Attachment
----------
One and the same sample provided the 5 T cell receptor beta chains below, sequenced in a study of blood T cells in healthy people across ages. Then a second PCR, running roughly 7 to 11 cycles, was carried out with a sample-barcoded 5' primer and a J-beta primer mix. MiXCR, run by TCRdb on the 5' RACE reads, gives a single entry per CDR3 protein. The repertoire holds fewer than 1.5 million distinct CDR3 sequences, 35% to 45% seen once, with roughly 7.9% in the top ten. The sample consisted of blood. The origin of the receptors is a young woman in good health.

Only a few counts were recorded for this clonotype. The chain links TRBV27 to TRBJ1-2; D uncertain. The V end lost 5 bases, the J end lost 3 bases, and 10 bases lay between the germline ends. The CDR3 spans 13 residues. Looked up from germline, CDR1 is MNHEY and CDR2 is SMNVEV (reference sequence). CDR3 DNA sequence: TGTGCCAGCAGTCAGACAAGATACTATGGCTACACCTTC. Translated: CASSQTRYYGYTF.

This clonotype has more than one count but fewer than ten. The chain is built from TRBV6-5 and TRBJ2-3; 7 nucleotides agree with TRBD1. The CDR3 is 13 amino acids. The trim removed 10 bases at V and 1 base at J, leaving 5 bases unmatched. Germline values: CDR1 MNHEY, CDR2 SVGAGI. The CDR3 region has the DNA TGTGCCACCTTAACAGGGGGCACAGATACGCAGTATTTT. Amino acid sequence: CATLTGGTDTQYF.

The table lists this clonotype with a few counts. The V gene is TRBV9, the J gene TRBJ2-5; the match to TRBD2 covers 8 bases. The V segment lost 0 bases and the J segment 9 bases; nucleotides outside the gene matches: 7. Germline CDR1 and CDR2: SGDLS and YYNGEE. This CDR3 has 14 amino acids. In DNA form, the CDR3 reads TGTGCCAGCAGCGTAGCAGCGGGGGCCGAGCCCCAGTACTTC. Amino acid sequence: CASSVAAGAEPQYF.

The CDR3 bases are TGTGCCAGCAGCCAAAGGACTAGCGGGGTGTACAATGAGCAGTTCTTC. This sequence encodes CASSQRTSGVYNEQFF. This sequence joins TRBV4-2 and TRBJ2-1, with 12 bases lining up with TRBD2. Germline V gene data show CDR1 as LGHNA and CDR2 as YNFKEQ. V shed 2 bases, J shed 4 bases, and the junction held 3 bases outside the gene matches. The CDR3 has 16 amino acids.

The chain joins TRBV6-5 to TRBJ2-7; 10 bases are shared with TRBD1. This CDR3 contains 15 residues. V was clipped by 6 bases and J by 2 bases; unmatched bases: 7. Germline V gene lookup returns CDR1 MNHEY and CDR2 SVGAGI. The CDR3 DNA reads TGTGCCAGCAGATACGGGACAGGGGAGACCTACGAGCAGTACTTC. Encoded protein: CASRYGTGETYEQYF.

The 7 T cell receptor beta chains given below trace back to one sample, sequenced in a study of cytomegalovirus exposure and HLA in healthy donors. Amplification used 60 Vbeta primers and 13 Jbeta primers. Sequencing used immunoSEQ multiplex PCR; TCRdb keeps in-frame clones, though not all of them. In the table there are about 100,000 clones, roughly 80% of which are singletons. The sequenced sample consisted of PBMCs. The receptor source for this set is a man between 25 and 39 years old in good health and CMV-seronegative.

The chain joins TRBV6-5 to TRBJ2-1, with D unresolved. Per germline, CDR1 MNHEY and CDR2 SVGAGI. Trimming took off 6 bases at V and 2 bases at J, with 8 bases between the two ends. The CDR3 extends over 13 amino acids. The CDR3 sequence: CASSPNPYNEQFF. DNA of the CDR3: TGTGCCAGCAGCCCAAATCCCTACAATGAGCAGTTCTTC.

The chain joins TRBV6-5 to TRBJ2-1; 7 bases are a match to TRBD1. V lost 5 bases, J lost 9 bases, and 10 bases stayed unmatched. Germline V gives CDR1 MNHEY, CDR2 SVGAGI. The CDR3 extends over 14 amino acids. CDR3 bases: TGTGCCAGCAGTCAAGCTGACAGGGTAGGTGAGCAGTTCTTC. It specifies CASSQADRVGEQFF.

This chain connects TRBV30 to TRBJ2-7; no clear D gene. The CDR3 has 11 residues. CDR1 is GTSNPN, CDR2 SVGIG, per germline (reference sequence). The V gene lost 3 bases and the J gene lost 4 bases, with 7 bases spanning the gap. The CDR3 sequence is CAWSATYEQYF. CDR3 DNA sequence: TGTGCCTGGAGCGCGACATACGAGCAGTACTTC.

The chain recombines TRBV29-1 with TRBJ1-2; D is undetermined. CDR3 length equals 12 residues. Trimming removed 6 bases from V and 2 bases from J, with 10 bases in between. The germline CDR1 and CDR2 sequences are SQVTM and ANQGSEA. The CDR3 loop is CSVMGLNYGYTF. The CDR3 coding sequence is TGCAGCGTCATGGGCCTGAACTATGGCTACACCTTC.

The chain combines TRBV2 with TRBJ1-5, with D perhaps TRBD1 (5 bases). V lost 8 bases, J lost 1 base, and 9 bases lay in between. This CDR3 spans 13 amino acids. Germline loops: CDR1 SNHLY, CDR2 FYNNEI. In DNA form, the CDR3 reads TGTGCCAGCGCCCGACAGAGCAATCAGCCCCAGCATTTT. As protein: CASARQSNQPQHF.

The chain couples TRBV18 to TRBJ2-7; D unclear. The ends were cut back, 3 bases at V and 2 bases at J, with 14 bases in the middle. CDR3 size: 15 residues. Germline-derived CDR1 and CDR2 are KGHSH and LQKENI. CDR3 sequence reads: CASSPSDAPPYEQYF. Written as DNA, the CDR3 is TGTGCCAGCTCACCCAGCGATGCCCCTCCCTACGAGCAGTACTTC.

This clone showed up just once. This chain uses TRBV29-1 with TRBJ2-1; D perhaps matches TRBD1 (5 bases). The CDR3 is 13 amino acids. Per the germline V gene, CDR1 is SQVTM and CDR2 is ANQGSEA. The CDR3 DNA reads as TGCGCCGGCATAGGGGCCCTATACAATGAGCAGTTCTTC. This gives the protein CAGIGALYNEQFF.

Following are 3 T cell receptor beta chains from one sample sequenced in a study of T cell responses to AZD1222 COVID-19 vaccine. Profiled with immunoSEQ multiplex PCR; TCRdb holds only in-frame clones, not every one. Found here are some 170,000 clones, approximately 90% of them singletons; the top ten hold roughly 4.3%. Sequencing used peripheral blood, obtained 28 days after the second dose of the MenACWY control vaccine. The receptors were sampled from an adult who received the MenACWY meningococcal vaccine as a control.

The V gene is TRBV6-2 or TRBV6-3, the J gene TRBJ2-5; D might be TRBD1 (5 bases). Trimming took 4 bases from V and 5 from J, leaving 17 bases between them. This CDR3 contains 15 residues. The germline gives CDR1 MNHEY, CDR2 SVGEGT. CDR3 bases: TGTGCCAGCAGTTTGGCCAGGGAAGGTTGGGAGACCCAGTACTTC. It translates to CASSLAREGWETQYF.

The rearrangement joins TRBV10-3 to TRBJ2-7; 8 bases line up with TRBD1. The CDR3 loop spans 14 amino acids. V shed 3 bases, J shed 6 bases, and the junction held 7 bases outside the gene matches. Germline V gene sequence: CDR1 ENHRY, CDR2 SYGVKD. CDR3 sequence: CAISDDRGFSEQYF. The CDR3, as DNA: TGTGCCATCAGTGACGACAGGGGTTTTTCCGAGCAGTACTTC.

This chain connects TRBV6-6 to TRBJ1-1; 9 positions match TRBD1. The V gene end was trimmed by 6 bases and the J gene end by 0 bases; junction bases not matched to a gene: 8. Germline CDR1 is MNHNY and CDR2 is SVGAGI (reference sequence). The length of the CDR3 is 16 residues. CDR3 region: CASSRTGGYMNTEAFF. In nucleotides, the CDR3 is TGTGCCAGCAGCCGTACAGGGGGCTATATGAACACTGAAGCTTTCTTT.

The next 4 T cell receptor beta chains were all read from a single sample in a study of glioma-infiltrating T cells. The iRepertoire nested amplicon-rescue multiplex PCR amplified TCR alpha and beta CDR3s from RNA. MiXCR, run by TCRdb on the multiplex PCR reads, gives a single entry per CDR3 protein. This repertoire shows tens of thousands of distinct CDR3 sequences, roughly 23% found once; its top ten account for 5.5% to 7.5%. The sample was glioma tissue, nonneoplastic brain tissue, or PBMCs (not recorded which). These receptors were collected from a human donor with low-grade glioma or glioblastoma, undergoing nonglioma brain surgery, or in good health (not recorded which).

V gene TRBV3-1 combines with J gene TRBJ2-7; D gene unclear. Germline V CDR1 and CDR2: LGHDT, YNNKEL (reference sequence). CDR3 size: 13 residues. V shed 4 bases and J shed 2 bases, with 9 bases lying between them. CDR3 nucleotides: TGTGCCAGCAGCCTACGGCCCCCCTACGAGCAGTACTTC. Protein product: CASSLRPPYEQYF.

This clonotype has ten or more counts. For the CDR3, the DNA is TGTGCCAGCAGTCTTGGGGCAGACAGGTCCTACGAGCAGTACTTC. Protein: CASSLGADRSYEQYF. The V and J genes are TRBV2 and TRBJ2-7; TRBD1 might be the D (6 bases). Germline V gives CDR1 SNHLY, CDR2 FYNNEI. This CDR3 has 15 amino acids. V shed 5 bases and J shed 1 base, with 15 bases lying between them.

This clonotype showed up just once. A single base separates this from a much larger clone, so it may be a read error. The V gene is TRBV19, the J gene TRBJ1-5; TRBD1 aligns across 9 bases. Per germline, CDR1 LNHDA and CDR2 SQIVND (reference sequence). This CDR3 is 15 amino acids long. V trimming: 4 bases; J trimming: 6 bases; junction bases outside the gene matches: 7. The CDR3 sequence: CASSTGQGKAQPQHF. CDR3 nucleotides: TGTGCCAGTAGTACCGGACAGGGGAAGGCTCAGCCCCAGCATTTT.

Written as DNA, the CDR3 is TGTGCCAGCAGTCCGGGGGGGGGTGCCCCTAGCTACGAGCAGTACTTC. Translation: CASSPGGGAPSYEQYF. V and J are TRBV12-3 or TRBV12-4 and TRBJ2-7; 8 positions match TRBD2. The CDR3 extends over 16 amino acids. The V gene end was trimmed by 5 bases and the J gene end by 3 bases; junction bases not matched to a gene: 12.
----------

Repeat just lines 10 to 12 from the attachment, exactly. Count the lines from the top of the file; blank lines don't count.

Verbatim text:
This chain connects TRBV30 to TRBJ2-7; no clear D gene. The CDR3 has 11 residues. CDR1 is GTSNPN, CDR2 SVGIG, per germline (reference sequence). The V gene lost 3 bases and the J gene lost 4 bases, with 7 bases spanning the gap. The CDR3 sequence is CAWSATYEQYF. CDR3 DNA sequence: TGTGCCTGGAGCGCGACATACGAGCAGTACTTC.

The chain recombines TRBV29-1 with TRBJ1-2; D is undetermined. CDR3 length equals 12 residues. Trimming removed 6 bases from V and 2 bases from J, with 10 bases in between. The germline CDR1 and CDR2 sequences are SQVTM and ANQGSEA. The CDR3 loop is CSVMGLNYGYTF. The CDR3 coding sequence is TGCAGCGTCATGGGCCTGAACTATGGCTACACCTTC.

The chain combines TRBV2 with TRBJ1-5, with D perhaps TRBD1 (5 bases). V lost 8 bases, J lost 1 base, and 9 bases lay in between. This CDR3 spans 13 amino acids. Germline loops: CDR1 SNHLY, CDR2 FYNNEI. In DNA form, the CDR3 reads TGTGCCAGCGCCCGACAGAGCAATCAGCCCCAGCATTTT. As protein: CASARQSNQPQHF.